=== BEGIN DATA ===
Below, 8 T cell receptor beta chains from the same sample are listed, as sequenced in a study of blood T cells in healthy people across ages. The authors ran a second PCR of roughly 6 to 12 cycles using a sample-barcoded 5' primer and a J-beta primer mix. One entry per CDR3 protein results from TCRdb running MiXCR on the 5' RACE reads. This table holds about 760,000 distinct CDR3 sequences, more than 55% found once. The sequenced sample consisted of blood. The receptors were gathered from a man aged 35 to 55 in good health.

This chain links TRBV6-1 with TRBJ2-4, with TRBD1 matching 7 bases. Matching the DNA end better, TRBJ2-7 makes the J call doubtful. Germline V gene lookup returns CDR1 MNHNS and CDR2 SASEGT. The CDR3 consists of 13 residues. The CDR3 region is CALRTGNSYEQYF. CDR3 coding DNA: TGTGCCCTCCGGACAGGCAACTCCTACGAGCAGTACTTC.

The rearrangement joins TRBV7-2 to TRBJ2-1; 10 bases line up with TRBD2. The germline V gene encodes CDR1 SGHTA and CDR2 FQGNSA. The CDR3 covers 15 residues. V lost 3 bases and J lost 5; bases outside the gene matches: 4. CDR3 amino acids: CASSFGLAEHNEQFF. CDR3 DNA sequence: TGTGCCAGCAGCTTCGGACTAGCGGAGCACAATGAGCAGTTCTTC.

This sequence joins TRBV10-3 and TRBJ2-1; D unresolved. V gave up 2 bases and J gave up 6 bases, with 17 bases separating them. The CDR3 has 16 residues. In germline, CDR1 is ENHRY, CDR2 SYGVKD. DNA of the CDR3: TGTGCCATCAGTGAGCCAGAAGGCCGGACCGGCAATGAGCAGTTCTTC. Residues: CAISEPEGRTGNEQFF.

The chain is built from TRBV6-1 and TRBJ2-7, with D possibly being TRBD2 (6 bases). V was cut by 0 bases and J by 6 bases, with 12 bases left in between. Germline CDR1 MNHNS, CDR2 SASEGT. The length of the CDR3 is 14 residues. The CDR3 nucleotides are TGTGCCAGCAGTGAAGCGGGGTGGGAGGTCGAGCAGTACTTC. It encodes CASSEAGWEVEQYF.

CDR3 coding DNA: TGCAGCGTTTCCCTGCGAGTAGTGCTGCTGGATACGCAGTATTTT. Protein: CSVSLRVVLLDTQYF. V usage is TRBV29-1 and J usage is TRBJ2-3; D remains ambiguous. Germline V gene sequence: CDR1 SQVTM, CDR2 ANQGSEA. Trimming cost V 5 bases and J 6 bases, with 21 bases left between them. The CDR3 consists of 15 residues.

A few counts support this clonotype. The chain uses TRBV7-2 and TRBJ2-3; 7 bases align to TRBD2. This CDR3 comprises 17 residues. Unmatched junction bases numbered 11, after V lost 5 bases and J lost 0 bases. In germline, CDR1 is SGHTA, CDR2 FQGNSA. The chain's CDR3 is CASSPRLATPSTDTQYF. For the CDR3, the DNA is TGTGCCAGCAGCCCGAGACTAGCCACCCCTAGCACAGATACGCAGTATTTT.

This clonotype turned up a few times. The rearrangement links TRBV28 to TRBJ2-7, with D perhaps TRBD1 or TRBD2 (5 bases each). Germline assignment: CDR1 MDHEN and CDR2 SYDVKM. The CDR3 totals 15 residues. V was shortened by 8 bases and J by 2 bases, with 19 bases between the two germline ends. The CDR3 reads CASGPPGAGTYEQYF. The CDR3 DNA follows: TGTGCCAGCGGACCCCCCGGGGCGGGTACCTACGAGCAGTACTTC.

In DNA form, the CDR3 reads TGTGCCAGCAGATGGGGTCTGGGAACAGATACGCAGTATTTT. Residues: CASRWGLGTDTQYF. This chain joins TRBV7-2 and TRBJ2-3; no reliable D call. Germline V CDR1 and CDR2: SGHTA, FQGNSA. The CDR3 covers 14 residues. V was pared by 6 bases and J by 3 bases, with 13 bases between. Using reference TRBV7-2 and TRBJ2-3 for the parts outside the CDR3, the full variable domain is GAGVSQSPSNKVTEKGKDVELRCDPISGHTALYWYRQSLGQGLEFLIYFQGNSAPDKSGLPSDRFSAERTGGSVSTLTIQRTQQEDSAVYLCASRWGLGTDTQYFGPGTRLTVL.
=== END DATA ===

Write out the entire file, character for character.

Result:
Below, 8 T cell receptor beta chains from the same sample are listed, as sequenced in a study of blood T cells in healthy people across ages. The authors ran a second PCR of roughly 6 to 12 cycles using a sample-barcoded 5' primer and a J-beta primer mix. One entry per CDR3 protein results from TCRdb running MiXCR on the 5' RACE reads. This table holds about 760,000 distinct CDR3 sequences, more than 55% found once. The sequenced sample consisted of blood. The receptors were gathered from a man aged 35 to 55 in good health.

This chain links TRBV6-1 with TRBJ2-4, with TRBD1 matching 7 bases. Matching the DNA end better, TRBJ2-7 makes the J call doubtful. Germline V gene lookup returns CDR1 MNHNS and CDR2 SASEGT. The CDR3 consists of 13 residues. The CDR3 region is CALRTGNSYEQYF. CDR3 coding DNA: TGTGCCCTCCGGACAGGCAACTCCTACGAGCAGTACTTC.

The rearrangement joins TRBV7-2 to TRBJ2-1; 10 bases line up with TRBD2. The germline V gene encodes CDR1 SGHTA and CDR2 FQGNSA. The CDR3 covers 15 residues. V lost 3 bases and J lost 5; bases outside the gene matches: 4. CDR3 amino acids: CASSFGLAEHNEQFF. CDR3 DNA sequence: TGTGCCAGCAGCTTCGGACTAGCGGAGCACAATGAGCAGTTCTTC.

This sequence joins TRBV10-3 and TRBJ2-1; D unresolved. V gave up 2 bases and J gave up 6 bases, with 17 bases separating them. The CDR3 has 16 residues. In germline, CDR1 is ENHRY, CDR2 SYGVKD. DNA of the CDR3: TGTGCCATCAGTGAGCCAGAAGGCCGGACCGGCAATGAGCAGTTCTTC. Residues: CAISEPEGRTGNEQFF.

The chain is built from TRBV6-1 and TRBJ2-7, with D possibly being TRBD2 (6 bases). V was cut by 0 bases and J by 6 bases, with 12 bases left in between. Germline CDR1 MNHNS, CDR2 SASEGT. The length of the CDR3 is 14 residues. The CDR3 nucleotides are TGTGCCAGCAGTGAAGCGGGGTGGGAGGTCGAGCAGTACTTC. It encodes CASSEAGWEVEQYF.

CDR3 coding DNA: TGCAGCGTTTCCCTGCGAGTAGTGCTGCTGGATACGCAGTATTTT. Protein: CSVSLRVVLLDTQYF. V usage is TRBV29-1 and J usage is TRBJ2-3; D remains ambiguous. Germline V gene sequence: CDR1 SQVTM, CDR2 ANQGSEA. Trimming cost V 5 bases and J 6 bases, with 21 bases left between them. The CDR3 consists of 15 residues.

A few counts support this clonotype. The chain uses TRBV7-2 and TRBJ2-3; 7 bases align to TRBD2. This CDR3 comprises 17 residues. Unmatched junction bases numbered 11, after V lost 5 bases and J lost 0 bases. In germline, CDR1 is SGHTA, CDR2 FQGNSA. The chain's CDR3 is CASSPRLATPSTDTQYF. For the CDR3, the DNA is TGTGCCAGCAGCCCGAGACTAGCCACCCCTAGCACAGATACGCAGTATTTT.

This clonotype turned up a few times. The rearrangement links TRBV28 to TRBJ2-7, with D perhaps TRBD1 or TRBD2 (5 bases each). Germline assignment: CDR1 MDHEN and CDR2 SYDVKM. The CDR3 totals 15 residues. V was shortened by 8 bases and J by 2 bases, with 19 bases between the two germline ends. The CDR3 reads CASGPPGAGTYEQYF. The CDR3 DNA follows: TGTGCCAGCGGACCCCCCGGGGCGGGTACCTACGAGCAGTACTTC.

In DNA form, the CDR3 reads TGTGCCAGCAGATGGGGTCTGGGAACAGATACGCAGTATTTT. Residues: CASRWGLGTDTQYF. This chain joins TRBV7-2 and TRBJ2-3; no reliable D call. Germline V CDR1 and CDR2: SGHTA, FQGNSA. The CDR3 covers 14 residues. V was pared by 6 bases and J by 3 bases, with 13 bases between. Using reference TRBV7-2 and TRBJ2-3 for the parts outside the CDR3, the full variable domain is GAGVSQSPSNKVTEKGKDVELRCDPISGHTALYWYRQSLGQGLEFLIYFQGNSAPDKSGLPSDRFSAERTGGSVSTLTIQRTQQEDSAVYLCASRWGLGTDTQYFGPGTRLTVL.